About Our Pork

AT this time, all of our Pork is committed to a Local Restaurant: G Micheals in German Village


Berkshire History

The Berkshire is one of the oldest identifiable breeds of pig, which dates back some 300 years to the shire of Berks in England. Legend has it that Oliver Cromwell’s army discovered the breed while in winter quarters–and a welcome find that must have been! This black-coated hog with white areas on the face, legs and tail, is known for its juicy, tender, and flavorful meat which is heavily marbled with fat. The Berkshire breed became well-known and wide-spread in England, and was even raised by the Royal Family at Windsor Castle in the 1800s. As a gift from the Royal Family, Berkshire hogs were introduced to Japan, where they have been in high esteem ever since. The Berkshire pig is sometimes known as kurobuta, which is Japanese for “black pork.”

First introduced to the United States in the early 1800s, the Berkshire breed offered improvement to the general hog population when crossed with that stock. The fear that the breed would be completely diluted led breeders to start the American Berkshire Association in 1875, the first swine group and registry in the world. The founding of the ABA was met with enthusiasm by the breeders in the U.S. and in England, and it was agreed that only hogs from English herds, or hogs that could be traced back to them would be registered. The first boar to be recorded in the registry was Ace of Spades, bred by Queen Victoria herself. Today, many of our Berkshire breed pigs are descended from these original registered animals.

In 1876, the first US Berkshire Breed Publication read: “The Berkshire meat is better marbled than that of any other breed of swine. That is it has a greater proportion of lean freely intermixed with small, fine streaks of fat making the hams, loins, and shoulders sweet, tender, and juicy. This renders the whole carcass not only the more palatable to persons in general, but are unquestionably the most healthy food. Considering theses facts, the Berkshire, above all others, should be the favorite swine among United States. We ought to take all possible pains in breeding Berkshires in such a manner as to enhance this superior quality …”





Why aren't Berkshire in the Store?

After World War II, agriculture went through a huge change. Several companies such as E.I. du Pont de Nemours & Co, etc, had new factories, built for them by the government, to produce potassium nitrate used to make gun powder and bombs. Turns out, nitrate is also a source of concentrated nitrogen which is a primary chemical that makes plants green and grow rapidly. The addition of chemical nitrogen on virgin organic soil caused extremely high growth and yeilds, especially on corn. The marketing efforts of these companies convinced many farmers in the late 1940s and through the 1950s to try this new wind-fall of chemical fertilizers.1

Unfortunately, the practice quickly burned out the organic matter which is required to produce nitrogen naturally. Yeilds began to drop as the organic matter disappeared. To maintain yields, more chemicals had to be used. Now the soil, like a drug addict, is hooked on chemical fertilizers. The family farmers of the time found this out too late. They couldn't go back. Rebuilding the Organic matter back into the soil takes many non-crop producing years. Farmers, for the first time in their lives, had to take out loans to finance the purchase of chemicals to continue to make a living from their farms. Their farm sizes at the time weren't big enough to make enough additional money for the financing, let alone enough money to consider buying more land to add to what they got from their ancestors. This was the beginning of the end for family farms along with the endless choices they provided and the beginning of large corporate farms with their monotonous choices for consumers. Animals went from outdoor free-ranges to large confinement operations.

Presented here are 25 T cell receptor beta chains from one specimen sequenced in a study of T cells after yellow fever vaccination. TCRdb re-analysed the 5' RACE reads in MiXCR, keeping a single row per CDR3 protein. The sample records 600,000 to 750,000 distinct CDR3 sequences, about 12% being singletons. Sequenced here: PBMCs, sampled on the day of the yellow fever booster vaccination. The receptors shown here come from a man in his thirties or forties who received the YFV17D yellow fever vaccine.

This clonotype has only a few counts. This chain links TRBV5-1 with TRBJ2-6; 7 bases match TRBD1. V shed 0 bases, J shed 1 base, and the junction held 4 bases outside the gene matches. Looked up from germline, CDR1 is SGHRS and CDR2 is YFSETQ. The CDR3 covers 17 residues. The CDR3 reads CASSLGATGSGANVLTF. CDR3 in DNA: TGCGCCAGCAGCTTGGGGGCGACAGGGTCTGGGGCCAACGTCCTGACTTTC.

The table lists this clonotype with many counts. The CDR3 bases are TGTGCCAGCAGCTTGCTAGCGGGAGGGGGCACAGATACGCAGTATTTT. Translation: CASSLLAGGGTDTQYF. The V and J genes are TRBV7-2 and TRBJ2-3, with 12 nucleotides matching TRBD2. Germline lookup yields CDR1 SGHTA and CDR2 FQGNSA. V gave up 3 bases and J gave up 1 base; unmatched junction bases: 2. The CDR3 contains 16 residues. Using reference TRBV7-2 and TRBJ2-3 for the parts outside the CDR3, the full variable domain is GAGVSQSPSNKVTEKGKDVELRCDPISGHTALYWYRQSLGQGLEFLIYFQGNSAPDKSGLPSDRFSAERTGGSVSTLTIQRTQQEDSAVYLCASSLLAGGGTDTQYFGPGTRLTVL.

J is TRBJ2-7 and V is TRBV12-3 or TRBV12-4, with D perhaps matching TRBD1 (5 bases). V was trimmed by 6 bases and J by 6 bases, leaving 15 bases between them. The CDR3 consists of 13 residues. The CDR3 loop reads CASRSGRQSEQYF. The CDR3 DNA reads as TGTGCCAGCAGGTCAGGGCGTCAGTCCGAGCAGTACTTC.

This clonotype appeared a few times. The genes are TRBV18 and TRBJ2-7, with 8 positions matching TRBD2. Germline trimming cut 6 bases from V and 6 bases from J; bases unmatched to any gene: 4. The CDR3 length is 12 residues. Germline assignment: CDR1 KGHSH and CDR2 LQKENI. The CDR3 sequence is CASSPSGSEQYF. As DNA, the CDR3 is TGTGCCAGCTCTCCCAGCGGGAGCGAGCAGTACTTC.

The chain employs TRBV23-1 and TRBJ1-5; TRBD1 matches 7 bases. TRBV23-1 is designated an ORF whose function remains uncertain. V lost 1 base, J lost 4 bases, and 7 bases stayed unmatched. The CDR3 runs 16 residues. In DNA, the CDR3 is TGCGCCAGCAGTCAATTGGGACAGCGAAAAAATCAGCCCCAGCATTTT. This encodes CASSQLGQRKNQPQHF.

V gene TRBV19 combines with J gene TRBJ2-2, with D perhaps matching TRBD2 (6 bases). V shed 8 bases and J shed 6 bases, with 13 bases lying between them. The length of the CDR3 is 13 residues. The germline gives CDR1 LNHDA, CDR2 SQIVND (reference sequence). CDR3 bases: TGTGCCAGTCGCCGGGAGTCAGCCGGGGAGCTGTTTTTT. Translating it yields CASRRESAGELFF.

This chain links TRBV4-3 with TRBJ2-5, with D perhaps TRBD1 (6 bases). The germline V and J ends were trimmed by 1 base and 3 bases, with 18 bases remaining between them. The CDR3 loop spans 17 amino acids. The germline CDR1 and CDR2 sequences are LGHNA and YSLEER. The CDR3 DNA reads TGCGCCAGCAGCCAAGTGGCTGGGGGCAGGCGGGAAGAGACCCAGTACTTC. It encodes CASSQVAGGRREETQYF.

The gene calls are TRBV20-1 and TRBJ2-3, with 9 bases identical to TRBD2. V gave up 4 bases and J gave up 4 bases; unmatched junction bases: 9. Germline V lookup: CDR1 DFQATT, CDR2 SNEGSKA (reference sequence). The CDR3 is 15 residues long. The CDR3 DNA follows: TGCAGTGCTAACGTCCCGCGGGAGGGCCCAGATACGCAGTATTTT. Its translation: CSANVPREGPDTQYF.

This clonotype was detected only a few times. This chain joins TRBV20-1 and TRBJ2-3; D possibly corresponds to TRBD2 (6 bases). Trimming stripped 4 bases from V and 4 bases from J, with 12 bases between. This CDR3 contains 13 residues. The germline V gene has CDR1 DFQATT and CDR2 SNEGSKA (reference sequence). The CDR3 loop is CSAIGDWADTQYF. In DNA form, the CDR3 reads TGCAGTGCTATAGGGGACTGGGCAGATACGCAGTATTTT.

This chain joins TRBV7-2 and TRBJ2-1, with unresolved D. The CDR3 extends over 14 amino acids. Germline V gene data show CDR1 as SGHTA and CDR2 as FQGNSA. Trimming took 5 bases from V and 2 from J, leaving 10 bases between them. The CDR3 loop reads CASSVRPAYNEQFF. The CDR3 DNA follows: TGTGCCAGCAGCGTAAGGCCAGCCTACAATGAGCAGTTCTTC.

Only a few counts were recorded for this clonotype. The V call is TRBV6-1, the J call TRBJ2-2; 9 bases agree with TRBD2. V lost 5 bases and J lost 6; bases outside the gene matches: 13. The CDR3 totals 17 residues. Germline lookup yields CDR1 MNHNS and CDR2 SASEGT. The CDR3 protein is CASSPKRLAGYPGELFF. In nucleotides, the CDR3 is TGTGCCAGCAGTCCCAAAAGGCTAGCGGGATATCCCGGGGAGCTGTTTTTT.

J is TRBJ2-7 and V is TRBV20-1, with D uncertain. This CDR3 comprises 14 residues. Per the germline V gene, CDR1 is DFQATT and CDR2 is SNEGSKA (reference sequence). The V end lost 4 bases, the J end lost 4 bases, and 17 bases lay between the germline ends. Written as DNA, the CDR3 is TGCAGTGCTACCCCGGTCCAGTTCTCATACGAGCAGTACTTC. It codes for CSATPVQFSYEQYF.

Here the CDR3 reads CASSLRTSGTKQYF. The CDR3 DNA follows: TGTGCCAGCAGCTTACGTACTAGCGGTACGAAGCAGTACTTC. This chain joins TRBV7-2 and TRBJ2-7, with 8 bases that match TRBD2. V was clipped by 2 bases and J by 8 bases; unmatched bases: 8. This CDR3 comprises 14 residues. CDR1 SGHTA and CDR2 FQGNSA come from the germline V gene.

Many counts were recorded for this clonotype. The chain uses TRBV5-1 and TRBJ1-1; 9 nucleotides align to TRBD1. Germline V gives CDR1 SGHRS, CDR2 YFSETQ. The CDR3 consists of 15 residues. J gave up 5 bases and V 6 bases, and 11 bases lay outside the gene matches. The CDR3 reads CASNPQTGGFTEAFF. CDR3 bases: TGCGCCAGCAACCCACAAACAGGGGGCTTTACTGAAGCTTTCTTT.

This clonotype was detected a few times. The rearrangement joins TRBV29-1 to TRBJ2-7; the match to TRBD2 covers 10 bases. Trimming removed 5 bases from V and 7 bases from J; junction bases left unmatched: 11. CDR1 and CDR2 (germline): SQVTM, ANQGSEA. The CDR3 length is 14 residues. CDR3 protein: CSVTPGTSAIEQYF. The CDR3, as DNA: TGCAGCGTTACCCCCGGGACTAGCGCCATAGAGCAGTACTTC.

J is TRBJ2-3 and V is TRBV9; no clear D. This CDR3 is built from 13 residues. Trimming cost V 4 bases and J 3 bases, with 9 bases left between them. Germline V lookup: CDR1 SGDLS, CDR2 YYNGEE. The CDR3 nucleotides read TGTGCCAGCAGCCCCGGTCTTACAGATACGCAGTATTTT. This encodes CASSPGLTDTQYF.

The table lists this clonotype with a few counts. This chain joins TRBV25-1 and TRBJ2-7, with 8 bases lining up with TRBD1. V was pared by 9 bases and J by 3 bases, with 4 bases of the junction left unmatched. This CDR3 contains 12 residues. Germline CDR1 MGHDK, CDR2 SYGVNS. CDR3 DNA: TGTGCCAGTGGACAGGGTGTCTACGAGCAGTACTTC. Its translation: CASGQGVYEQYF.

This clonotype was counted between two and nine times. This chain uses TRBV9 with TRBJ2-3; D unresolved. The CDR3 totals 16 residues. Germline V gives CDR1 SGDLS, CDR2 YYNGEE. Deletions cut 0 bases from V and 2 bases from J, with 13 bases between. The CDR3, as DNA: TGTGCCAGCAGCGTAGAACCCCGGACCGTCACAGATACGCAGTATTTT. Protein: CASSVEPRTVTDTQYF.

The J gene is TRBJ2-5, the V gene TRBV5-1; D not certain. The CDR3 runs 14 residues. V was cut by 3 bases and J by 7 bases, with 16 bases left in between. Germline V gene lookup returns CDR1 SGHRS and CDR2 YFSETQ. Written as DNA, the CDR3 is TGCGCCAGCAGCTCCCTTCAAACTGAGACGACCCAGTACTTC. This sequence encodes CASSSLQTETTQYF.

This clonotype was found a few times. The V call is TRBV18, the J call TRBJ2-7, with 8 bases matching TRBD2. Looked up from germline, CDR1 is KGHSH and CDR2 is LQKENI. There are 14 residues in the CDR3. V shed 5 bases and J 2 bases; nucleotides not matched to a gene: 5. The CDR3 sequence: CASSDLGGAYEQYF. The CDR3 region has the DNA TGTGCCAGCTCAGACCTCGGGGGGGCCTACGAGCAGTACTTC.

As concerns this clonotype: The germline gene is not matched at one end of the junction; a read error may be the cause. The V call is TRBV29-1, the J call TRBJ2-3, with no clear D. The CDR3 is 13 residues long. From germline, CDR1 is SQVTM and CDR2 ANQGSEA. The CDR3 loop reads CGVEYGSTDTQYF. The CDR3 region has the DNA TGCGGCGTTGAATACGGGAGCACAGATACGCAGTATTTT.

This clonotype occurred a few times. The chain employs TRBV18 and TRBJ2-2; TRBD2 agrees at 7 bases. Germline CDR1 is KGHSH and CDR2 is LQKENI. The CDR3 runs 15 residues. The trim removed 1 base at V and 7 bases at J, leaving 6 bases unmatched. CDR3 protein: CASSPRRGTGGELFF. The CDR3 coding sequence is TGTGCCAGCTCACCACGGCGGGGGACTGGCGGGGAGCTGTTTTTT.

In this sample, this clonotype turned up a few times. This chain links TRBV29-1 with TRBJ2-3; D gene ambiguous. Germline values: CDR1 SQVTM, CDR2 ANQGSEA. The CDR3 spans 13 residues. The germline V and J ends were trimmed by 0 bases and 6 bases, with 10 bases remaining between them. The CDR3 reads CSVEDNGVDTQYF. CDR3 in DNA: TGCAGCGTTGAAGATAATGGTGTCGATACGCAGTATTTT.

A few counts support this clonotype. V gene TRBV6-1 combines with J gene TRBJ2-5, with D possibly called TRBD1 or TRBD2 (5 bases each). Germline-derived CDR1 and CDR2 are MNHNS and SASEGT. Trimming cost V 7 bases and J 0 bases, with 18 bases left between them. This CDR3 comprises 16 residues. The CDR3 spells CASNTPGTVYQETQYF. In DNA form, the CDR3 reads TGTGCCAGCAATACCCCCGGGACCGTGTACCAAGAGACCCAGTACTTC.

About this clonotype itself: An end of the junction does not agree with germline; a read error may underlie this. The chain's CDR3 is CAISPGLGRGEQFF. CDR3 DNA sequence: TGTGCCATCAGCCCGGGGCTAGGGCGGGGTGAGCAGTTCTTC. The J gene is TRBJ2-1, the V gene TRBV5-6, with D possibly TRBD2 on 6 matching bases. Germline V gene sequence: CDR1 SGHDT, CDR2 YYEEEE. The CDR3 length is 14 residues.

For pigs, this met only the breeds that are able to convert feed efficiently and finish out fast survived the corporate culture, while the slow growing, highly marbled and good tasting breeds all but disappeared. For the post-war years, this served a growing young population well. The public wanted cheap necessities, and was willing to sacrifice quality for price. Consequently, many special farm animals including Berkshire hogs began to fall out of fashion. By the 1980s, industrial farming had become the norm, and Berkshire pigs were of no interest to corporate confinement farms, especially with their slower growing time. But the American Berkshire Association never wavered, and just kept on breeding and registering the heritage hogs in small numbers. Meantime, the Japanese maintained the purity of the breed, and valued the tasty, succulent meat, placing a huge premium on Berkshires, known as kurobuta pork in Japan. Beginning in the 1990s, several small family farms in the US created a great specialty business raising purebred Berkshire hogs for export to Japan. Now some Americans have rediscovered the finer things in life, consequently, the Berkshire has become a favorite in finer restaurants and with the health conscious.



Eversole Run Berkshires

Eversole Run Pork is raised in partnership with Darby-Crest Hogs located near Darby Creek on Route 40 in Galloway Ohio. The pigs are all purebred Berkshire and are raised free-range on chemical-free land planted in alfalfa, free to roam over many acres and fed all natural feeds in outdoor feeders along with fresh water. These pigs get to live like pigs are suppose to live. They root in the ground, play, run, socialize.. just very happy pigs.